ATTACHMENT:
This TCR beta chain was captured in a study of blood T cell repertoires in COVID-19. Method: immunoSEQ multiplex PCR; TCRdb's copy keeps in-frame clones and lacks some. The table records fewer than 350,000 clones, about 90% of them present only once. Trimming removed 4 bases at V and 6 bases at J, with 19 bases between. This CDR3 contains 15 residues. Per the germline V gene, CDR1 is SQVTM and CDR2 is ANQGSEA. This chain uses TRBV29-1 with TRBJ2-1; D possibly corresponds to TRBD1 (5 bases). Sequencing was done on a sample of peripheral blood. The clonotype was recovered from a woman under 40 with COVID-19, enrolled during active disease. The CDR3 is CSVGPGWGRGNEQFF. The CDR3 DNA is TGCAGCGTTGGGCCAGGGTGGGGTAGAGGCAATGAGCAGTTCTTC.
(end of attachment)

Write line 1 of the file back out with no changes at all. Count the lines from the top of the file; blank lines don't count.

This TCR beta chain was captured in a study of blood T cell repertoires in COVID-19. Method: immunoSEQ multiplex PCR; TCRdb's copy keeps in-frame clones and lacks some. The table records fewer than 350,000 clones, about 90% of them present only once. Trimming removed 4 bases at V and 6 bases at J, with 19 bases between. This CDR3 contains 15 residues. Per the germline V gene, CDR1 is SQVTM and CDR2 is ANQGSEA. This chain uses TRBV29-1 with TRBJ2-1; D possibly corresponds to TRBD1 (5 bases). Sequencing was done on a sample of peripheral blood. The clonotype was recovered from a woman under 40 with COVID-19, enrolled during active disease. The CDR3 is CSVGPGWGRGNEQFF. The CDR3 DNA is TGCAGCGTTGGGCCAGGGTGGGGTAGAGGCAATGAGCAGTTCTTC.